Q: 68-year-old Asian female came in for a cataract evaluation, but her angles were so narrow by gonioscopy that I was afraid to dilate her. Do I send her out for a laser peripheral iridotomy first, and then dilate her to assess the cataract? 

A: “Ideal care involves a dilated peripheral exam before cataract surgery,” says David Friedman, MD, PhD, professor of ophthalmology at the Wilmer Eye Institute and director of the Dana Center for Preventive Ophthalmology at Johns Hopkins University School of Medicine. But, this patient’s case is not an ideal situation. “It’s a difficult problem and one that requires some judgment. And you’ll get a lot of different responses from different doctors,” Dr. Friedman says.

In his opinion, “I think the risk of an acute attack is very low, even if the angles are closed.” 

The question boils down to whether the patient appears ripe for cataract surgery. 

Cataract surgery is likely. “If you think this is a visually-significant cataract and surgery is imminent, it’s reasonable to refer to your cataract surgeon. Be sure to get a look at the nerve and macula through an undilated pupil before you refer, to alleviate any fundus concerns,” Dr. Friedman says. 

When dilating a cataract patient with narrow angles, such as this one, the risk of acute angle-closure attack is very low.

The surgeon will dilate the eye at the time of surgery and take out the cataract. “The likelihood that the patient will have an acute angle-closure attack when dilated at the time of surgery is really low,” he says. “I even know some surgeons who will use dilation as a provocative test to see if an iridotomy is needed. I don’t personally do that but, because this is an area with limited evidence to support what we do, it’s a fairly reasonable approach.”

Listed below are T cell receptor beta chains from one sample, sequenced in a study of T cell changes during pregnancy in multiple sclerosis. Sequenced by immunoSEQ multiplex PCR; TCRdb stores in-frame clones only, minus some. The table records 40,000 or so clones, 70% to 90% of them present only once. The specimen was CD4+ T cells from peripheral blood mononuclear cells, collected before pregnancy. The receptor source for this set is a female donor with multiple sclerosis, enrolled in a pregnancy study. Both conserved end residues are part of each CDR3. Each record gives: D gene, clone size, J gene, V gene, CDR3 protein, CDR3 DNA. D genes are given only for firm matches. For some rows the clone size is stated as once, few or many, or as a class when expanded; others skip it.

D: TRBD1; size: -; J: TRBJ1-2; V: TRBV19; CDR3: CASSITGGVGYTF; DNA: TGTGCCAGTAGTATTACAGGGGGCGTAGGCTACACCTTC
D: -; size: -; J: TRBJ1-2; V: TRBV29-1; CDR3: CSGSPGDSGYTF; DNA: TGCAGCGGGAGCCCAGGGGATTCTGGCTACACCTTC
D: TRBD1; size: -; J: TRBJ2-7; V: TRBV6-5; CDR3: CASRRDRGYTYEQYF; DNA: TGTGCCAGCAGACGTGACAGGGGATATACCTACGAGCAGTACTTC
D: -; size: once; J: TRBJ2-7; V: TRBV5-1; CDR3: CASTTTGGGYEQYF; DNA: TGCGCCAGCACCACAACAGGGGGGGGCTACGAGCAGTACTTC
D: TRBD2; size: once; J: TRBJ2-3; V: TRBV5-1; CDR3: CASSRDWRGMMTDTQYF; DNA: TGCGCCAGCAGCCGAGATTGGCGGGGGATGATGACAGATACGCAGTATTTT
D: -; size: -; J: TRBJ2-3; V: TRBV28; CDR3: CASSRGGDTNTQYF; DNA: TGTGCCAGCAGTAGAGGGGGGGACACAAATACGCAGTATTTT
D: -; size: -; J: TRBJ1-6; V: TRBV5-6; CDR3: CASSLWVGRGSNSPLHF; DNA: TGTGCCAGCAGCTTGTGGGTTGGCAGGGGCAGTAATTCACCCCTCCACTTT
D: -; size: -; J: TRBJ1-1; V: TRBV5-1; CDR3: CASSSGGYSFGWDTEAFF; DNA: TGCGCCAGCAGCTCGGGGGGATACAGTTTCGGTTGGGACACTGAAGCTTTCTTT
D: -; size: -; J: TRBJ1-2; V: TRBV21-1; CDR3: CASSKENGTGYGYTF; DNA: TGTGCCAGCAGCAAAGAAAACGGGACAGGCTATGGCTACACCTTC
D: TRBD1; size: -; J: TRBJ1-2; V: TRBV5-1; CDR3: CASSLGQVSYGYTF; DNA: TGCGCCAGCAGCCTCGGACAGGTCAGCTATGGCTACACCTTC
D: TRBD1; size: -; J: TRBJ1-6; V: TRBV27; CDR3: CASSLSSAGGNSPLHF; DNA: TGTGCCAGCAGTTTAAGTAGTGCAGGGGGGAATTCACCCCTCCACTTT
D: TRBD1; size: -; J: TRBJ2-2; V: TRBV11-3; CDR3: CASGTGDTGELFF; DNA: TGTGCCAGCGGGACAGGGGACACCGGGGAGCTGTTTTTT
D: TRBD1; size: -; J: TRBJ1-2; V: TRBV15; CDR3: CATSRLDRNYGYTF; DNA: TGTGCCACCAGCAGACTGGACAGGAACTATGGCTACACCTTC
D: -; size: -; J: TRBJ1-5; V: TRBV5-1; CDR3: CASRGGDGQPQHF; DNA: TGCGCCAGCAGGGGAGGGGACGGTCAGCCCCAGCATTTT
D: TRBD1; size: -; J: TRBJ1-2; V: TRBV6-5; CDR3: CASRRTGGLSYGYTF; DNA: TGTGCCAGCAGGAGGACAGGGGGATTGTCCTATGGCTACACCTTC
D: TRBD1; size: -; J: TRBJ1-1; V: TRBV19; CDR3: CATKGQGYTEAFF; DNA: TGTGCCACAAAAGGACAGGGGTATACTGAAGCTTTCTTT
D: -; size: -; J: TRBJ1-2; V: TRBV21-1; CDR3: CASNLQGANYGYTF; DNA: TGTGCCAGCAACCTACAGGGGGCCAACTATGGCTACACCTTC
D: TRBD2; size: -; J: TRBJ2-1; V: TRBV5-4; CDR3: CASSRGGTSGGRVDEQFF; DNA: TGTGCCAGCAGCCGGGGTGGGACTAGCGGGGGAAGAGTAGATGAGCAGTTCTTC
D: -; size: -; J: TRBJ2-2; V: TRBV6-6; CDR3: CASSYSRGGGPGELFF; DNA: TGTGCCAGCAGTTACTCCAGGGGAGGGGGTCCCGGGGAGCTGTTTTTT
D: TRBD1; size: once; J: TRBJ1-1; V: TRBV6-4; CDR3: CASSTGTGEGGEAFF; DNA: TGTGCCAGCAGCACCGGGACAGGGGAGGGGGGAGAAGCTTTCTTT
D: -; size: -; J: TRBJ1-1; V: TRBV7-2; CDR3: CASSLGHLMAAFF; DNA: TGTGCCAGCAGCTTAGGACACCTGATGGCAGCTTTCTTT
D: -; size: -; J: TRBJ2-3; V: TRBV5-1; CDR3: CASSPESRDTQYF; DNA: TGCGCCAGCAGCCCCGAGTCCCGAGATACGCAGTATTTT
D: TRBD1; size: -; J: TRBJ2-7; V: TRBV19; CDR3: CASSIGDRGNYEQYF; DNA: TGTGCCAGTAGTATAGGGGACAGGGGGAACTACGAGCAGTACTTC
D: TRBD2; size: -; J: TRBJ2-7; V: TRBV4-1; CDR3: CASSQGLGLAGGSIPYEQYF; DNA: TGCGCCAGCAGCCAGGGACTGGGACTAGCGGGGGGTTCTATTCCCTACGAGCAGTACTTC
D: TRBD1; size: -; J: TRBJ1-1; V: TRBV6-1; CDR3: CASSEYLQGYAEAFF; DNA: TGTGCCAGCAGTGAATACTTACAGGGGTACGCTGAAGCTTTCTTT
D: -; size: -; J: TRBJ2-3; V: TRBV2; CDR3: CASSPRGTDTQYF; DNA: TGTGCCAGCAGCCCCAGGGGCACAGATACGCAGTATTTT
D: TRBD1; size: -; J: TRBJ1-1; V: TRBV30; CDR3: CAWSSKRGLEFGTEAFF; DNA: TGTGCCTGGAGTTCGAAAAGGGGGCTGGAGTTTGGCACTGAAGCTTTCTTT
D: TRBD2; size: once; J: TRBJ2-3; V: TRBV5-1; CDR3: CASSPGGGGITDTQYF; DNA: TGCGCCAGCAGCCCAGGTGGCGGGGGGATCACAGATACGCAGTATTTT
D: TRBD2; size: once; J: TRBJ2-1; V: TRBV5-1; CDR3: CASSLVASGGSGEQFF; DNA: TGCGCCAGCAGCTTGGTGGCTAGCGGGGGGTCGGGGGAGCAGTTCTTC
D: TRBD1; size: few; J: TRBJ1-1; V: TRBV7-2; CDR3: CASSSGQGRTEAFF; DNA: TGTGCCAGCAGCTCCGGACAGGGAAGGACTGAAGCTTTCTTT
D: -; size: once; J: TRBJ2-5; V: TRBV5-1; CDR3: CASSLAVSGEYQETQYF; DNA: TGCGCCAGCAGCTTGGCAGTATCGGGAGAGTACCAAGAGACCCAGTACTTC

Furthermore, “once the cataract is out, there’s pretty much no risk of an acute attack. It would be incredibly unlikely,” Dr. Friedman says. Cataract surgery is essentially the cure for angle closure. “Taking out the lens will open the angle permanently in virtually anyone,” he says. 

Cataract surgery is not likely. “If the patient doesn’t have a visually significant cataract, and therefore surgery is unlikely in the near future, then I would refer the patient for an iridotomy and monitor for cataract over time,” Dr. Friedman says. “When you do an iridotomy, the angle opens up in about three-quarters of people. So it definitely does alter angle configuration in the majority of patients in whom it’s done.”

Again, this is the case in which the patient does not have visual symptoms. “I wouldn’t insist that the lens should come out just because there’s angle closure or residual angle closure after an iridotomy,” Dr. Friedman says. “I think that’s going a little too far, because there certainly are risks with cataract surgery—low risks, but risks all the same.”

Q: Does the consideration that the patient is Asian factor into the decision of whether to dilate?

A: No, says Dr. Friedman, who has researched the epidemiology of angle-closure glaucoma in Asian populations. 

“While Asians may have a slightly higher rate of angle closure and angle-closure glaucoma, I still think the risk of acute attack with dilation is very, very small,” he says. Make gonioscopy part of your routine on all patients with shallow chambers, Asian or otherwise, and document your results clearly and carefully.